Dele Adeyemo

Journal from Oworonshoki planning the screening of Black Horizon at Slum Party 09/11/19:

We’re here at the junction of Lone Street and Teledalase Street where the festival will take place in a few days. Hermes falling from the sky with Crocs on his heels, lands a backflip. He’s messing around entertaining everyone before showing me around. We’re in his neighbourhood with Valu and the guys looking at different spots to decide where to screen our film Black Horizon.

Valu the chief organiser of the festival, through his organisation Ennovated is coordinating the guys and the Oworo dance community ahead of the event they’ve very intentionally named, Slum Party. They know how the rest of Lagos views people from the slums and they don’t care. They know the weight of the term and they revel in it. This is a festival for their community on their own terms.

A few of us perch on the edge of a small kiosk pieced together from a discarded shipping container. With our backs pressed against the metal standing in a slither of shade from the overhanging roof sheltering us from the beating sun. We pose together for some Instagram selfies. Drinking spirits straight from the sachet, it’s 11am and the mood is starting to flow. Hermes is telling me that these guys might do the baddest shit at times but they’re good really. “That’s why we’re doing Slum Party”, he continues, “to give everybody something positive to focus their energy on!” Self knowingly slipping in and out of multiple languages and dialects for fun: Yoruba, Pidgin, African-American slang, he’s bringing a vibe to raise the mood of everyone. “We want to make evvvverybodyyyy happy!” he says, which the rest of the guys repeat enthusiastically.

He explains that young people in this part of Lagos have plenty of other influences demanding their attention. In lower Oworonshoki like many other informal precarious settlements of the city, in the space never fully occupied by the state, a mixture of informal and unofficial forms of social organisation appear. Their intention with Slum Party is to provide an alternative experience to the narrative regularly sensationalised in the local tabloids. Through the intergenerational festival of Slum Party, they demonstrate to the rest of the city that the community is made up of much more than the real and imagined tales of violent area boys, ritualistic killings, and forms of religious extortion that are often interwoven with organised crime and police corruption.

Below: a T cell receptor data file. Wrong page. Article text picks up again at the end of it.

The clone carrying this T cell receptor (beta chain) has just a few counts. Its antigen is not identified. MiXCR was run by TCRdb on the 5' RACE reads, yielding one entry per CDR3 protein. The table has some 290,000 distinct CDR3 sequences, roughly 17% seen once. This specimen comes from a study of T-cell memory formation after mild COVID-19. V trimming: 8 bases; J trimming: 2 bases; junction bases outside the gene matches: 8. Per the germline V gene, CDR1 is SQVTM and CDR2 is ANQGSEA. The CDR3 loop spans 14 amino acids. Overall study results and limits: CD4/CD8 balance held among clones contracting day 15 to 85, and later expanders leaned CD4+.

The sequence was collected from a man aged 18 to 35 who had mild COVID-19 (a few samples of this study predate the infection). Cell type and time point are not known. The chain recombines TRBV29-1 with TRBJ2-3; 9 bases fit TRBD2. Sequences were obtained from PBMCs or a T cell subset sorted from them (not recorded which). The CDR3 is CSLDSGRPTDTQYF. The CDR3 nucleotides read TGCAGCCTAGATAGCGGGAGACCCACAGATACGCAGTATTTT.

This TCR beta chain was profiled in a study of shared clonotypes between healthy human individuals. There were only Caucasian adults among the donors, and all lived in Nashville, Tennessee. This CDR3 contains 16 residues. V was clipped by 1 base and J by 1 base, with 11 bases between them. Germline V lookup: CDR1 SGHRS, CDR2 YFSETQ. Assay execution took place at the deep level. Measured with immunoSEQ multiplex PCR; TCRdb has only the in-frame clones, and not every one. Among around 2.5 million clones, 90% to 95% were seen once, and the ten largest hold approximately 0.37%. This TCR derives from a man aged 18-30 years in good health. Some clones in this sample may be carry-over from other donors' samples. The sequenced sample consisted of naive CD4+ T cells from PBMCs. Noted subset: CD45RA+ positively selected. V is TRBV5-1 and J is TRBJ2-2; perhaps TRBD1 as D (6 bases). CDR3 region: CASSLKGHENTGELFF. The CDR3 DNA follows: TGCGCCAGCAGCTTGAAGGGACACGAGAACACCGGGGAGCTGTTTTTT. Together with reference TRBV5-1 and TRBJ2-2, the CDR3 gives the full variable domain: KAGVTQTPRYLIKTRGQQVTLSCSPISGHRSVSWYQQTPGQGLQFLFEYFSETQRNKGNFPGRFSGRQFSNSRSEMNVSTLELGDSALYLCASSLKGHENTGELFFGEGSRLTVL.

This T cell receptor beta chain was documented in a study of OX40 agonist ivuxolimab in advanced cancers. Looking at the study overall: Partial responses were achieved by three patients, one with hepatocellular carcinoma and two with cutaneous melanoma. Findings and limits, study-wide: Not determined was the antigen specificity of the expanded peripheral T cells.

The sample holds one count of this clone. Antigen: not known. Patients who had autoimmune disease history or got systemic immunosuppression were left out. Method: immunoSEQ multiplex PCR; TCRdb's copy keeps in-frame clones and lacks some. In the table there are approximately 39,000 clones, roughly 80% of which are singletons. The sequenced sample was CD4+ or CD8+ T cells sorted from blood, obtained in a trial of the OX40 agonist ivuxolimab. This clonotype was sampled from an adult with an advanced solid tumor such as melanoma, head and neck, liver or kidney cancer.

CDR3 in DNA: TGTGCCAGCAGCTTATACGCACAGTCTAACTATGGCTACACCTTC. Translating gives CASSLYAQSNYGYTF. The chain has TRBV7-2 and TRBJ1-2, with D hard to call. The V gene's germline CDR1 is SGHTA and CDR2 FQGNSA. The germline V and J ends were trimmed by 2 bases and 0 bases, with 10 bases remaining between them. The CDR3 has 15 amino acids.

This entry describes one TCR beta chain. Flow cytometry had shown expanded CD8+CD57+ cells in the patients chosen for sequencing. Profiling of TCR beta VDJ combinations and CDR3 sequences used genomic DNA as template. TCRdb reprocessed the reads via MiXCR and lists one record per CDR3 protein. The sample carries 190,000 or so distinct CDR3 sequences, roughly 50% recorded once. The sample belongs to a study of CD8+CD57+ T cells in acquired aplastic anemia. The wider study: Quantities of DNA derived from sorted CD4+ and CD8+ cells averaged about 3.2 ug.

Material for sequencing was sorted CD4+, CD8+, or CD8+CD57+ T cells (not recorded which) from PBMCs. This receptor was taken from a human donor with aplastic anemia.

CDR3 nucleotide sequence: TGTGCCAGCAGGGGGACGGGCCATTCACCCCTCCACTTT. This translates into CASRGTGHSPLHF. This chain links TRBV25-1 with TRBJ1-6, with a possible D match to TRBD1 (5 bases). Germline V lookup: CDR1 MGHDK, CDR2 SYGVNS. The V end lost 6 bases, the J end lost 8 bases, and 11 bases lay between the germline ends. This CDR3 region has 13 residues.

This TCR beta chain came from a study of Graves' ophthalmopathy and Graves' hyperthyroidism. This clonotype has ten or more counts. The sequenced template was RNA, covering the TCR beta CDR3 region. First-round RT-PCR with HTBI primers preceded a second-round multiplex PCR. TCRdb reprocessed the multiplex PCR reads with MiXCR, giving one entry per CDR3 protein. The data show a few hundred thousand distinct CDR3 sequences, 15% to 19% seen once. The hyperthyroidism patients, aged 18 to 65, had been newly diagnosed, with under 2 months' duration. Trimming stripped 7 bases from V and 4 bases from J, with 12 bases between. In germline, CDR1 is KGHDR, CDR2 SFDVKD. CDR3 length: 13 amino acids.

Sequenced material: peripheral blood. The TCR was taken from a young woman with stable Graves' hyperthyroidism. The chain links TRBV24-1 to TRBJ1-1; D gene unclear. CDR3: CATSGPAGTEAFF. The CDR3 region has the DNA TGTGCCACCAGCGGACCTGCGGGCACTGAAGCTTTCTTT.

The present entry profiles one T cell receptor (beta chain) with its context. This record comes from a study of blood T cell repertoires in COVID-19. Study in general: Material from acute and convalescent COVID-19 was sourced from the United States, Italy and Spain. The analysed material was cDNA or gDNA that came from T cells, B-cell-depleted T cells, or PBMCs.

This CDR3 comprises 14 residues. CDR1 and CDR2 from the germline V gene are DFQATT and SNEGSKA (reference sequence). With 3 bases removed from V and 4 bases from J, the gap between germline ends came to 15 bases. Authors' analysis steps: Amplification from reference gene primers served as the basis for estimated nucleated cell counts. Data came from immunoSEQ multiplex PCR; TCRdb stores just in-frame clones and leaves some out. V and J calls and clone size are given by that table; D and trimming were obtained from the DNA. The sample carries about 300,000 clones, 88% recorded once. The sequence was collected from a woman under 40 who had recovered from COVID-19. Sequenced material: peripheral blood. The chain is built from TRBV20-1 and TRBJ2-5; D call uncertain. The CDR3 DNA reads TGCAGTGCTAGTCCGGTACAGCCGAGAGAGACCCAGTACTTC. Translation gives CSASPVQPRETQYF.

According to the Oba (King) of Oworonshoki, this site now surrounded by the sprawling megacity of Lagos began as an independent trading village hidden in the forest near the riverbank when it was settled by his great grandfather, His Royal Majesty Salami Ajumogijo who migrated from Ile-Ife – the spiritual home of the Yoruba – in the early 20th Century. Perhaps then, Oworonshoki is not an informal settlement at all, but a planned village outpost of an inland regime that was swallowed up by the modernist legacy of the colonial city. The biannual Slum Party, taking place at the change of the seasons acts therefore like a traditional village festival in a hyper urban context renewing the collective spirit and community identity.

I have a sip of something from a plastic cup that’s going round, perhaps a mixture of sachets like Super Cola and Orijin. My empty stomach rumbles as the spirit hits, causing a bubble of hot fumes to rise back up to my mouth right at the moment the guys tell me - it gives you power! The 50ml sachet of alcohol, a product designed for the airline industry to more compactly package and distribute drinks on board flights, is now a staple of the West African market for fast-moving consumer goods aimed at the very poorest. It’s strange how its efficiency of packaging, distribution and disposability translate seamlessly into this space. The guys say that half the city’s Okada riders, taxiing the bravest of commuters or most time pressed through Lagos’ dense slow-moving traffic, fuel their bodies in this way.

I arrived here by Okada. No Uber or Bolt driver could bring me this far into Oworonshoki’s poorest quarters. They can’t risk damaging a car that they’re renting at very steep rates. Very few vehicles can even manage the undulating unsurfaced road. The old battered yellow taxis with springy suspensions perhaps could but hardly any of them exist anymore since the introduction of the transport apps. It’s even a struggle on the bike, slowly bobbing and weaving over the mounds of earth and skirting round large muddy ponds in the road. With my feet planted flat on top of the exhaust pipes either side of the bike, I relax, trusting entirely in the biker’s skill. As he conveys us effortlessly across this offroad like terrain he maintains a self-confident calm fostered by the everyday experience of navigating the frenetic city with efficiency of movement.